One of the figures in All That Jazz by Sehrist is Reverse Fallaway and Slip. It is done with only four steps that are simply one step per beat (i.e., QQQQ). So what makes it so difficult as to be designated a phase 5 foxtrot figure? One thing is that on step 3 the couple must go backwards, which always seems a bit more awkward. The big thing is that the fourth and last step requires a slipping action, which many ladies find hard to do and does require coordination between dance partners, which men should lead. The Reverse Fallaway and Slip starts in CP or BJO with lead foot free. The first step starts just like a Left Turn – man steps forward (lady back) and as you take weight turn left face about 1/4 . Note that unlike many foxtrot steps the timing on this first step is quick not slow. The second step is a simple side step to man’s right (lady’s left) staying in CP (or going to CP if started in BJO) with no turn or only slight left face turn. Now the tricky steps. On the third step, the couple turns to semi-closed position  (SCP) while crossing in back (man XIBL, lady XIBR), which has the couple traveling backwards in SCP. This by the way is what ballroom calls “fallaway”. Now the final fourth step of the figure – the slipping action. While in SCP with trail foot free moving backwards, the man will step back and side onto his right foot and turn left face. The trick is to turn at the same time as the lady. That means a momentary “wait” while the lady completes her slipping action before turning. It will also mean transitioning the top frame from SCP to CP in a way that helps the lady do her slipping action. The lady’s fourth step begins almost immediately after she takes weight on her third step. She will swivel left face on her right foot while keeping her left foot in front. At this point she will feel the man taking his fourth step back and because of her swiveling action she should now be almost facing the man and able to step forward with her left foot into (CP). When the man feels the lady place weight onto her fourth step, he can lead the couple to finish the figure by rotating another 1/8 to ¼ turn left face. Note that in this slipping action, the lady swivels to CP and that in CP the lady’s left foot is outside of the man’s right foot – not in-between the man’s feet. However, because the couple must still swivel another 1/8 to ¼ turn after placing weight onto the fourth step of the slipping action, the lady may actually place her fourth step in-between the man’s feet and then as the couple turns end with the foot properly outside the man’s right foot. Practice with your partner will enable you to learn where the lady’s foot is best placed for her fourth step. Placement depends on factors such as how close you dance CP and how much you turn on that fourth step. The Reverse Fallaway and Slip usually starts in CP facing DLC and ends in CP facing DLW and thus turns ¾ left face over the entire figure.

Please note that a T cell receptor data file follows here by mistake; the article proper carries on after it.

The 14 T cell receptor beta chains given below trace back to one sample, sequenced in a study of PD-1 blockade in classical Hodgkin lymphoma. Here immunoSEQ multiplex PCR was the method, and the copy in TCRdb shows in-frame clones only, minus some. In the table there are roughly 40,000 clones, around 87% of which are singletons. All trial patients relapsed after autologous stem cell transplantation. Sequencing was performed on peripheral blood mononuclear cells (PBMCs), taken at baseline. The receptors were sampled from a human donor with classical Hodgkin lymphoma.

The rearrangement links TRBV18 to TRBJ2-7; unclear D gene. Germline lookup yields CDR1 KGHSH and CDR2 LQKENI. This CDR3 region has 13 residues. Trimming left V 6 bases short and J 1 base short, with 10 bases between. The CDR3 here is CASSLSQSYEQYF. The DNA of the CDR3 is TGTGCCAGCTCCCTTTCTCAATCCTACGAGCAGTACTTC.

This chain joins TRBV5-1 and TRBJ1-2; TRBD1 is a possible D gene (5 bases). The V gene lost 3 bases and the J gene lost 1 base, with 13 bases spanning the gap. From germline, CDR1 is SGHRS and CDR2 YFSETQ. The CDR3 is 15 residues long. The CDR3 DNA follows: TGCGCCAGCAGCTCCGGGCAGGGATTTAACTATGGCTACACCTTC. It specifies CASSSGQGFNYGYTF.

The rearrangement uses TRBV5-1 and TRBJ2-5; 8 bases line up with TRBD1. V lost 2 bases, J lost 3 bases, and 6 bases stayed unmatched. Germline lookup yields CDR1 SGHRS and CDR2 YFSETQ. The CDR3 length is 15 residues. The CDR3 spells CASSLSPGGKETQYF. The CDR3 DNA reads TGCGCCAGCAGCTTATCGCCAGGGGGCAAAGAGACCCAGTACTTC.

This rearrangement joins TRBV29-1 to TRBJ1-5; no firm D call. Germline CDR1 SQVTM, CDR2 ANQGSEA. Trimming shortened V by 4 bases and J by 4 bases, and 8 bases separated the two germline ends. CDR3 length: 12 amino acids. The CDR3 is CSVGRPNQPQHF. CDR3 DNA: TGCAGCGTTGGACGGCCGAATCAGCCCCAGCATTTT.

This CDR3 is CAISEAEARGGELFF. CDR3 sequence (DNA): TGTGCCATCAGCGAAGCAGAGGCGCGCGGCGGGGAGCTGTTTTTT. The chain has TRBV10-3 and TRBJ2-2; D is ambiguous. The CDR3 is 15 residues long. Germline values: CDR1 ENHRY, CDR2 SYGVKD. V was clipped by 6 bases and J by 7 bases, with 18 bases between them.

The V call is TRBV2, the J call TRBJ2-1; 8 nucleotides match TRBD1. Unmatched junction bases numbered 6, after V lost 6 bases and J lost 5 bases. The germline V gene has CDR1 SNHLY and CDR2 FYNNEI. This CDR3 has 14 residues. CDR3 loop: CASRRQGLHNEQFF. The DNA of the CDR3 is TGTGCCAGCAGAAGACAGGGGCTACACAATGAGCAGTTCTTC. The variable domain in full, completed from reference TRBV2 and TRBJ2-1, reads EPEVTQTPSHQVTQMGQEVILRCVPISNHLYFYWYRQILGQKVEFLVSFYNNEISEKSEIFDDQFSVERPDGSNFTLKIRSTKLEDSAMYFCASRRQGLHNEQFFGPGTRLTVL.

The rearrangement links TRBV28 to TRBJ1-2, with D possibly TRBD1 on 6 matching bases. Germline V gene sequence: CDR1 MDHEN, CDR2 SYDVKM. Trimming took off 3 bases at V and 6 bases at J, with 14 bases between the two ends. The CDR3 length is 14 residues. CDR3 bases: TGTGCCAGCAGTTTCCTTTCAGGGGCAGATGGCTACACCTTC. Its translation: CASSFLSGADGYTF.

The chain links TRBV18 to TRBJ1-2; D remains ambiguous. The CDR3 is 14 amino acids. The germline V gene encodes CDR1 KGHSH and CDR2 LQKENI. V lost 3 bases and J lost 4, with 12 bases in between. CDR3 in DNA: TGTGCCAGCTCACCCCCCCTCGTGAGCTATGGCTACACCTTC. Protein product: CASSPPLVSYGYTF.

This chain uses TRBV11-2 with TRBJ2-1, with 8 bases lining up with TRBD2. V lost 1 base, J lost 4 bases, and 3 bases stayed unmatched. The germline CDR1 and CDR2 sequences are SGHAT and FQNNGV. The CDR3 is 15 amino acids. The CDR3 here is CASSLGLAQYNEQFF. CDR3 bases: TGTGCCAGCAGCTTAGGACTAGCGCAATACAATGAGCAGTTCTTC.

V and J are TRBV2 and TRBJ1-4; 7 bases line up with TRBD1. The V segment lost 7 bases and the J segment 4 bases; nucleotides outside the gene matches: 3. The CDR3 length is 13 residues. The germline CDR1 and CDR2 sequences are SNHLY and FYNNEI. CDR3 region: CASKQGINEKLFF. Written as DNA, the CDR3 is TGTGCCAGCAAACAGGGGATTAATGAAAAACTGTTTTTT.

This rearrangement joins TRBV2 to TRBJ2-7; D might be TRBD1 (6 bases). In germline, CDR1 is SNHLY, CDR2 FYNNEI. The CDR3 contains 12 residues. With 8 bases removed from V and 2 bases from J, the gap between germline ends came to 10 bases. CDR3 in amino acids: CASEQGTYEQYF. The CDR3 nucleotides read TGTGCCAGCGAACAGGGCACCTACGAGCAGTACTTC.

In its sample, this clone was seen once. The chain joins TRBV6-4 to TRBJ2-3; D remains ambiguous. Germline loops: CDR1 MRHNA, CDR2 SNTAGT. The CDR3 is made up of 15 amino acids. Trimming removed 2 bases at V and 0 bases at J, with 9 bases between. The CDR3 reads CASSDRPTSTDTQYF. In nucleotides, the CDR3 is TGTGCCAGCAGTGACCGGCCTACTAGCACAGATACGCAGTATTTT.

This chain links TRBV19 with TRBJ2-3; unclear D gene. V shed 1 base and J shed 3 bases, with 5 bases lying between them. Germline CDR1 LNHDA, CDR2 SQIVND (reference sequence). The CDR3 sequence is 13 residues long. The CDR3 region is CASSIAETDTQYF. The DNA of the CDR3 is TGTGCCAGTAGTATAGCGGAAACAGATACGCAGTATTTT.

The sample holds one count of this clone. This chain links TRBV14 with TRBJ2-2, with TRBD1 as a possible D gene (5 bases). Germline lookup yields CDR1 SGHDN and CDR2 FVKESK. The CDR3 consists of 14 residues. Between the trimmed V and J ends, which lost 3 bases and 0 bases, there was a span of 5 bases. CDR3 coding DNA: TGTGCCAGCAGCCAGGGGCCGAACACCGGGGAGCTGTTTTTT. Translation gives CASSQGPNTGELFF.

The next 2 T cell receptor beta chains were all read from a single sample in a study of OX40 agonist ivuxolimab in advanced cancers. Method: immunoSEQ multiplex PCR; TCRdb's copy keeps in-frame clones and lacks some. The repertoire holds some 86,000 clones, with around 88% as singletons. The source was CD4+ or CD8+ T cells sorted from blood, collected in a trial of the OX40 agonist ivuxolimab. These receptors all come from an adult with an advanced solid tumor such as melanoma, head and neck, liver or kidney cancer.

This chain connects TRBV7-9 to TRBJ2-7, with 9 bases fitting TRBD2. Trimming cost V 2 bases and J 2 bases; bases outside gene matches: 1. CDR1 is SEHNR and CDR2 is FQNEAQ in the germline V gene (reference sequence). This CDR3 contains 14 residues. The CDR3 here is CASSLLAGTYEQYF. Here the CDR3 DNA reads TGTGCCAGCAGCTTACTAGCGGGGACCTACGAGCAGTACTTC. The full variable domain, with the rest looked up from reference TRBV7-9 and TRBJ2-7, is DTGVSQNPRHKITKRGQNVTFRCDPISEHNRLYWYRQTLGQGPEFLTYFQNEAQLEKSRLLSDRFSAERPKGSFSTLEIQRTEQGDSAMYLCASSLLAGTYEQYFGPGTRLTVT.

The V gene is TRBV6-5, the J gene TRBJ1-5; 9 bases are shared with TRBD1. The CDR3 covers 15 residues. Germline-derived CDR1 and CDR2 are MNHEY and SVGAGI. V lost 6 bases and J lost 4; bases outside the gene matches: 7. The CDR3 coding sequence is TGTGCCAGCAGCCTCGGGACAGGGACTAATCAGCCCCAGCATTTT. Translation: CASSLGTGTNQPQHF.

Three Fallaways with Feather Finish (Foxtrot, phase 6)

Many dancers encounter the phase 6 figure, “Three Fallaways with Feather Finish” in the classic dance, Symphony by Slater. The timing is very straightforward – simply 9 quick steps all in a row for the Three Fallaways and then 3 more quick steps for the Feather Finish – 12 quick steps all in a row with no syncopation. The difficulties arise in this figure if the lady has not mastered the slipping action of Slip Pivot, if the couple is not familiar with the proper way to hold each other in a reverse semi-closed position (RSCP), and finally if the man has no idea what the lady does in a slipping action.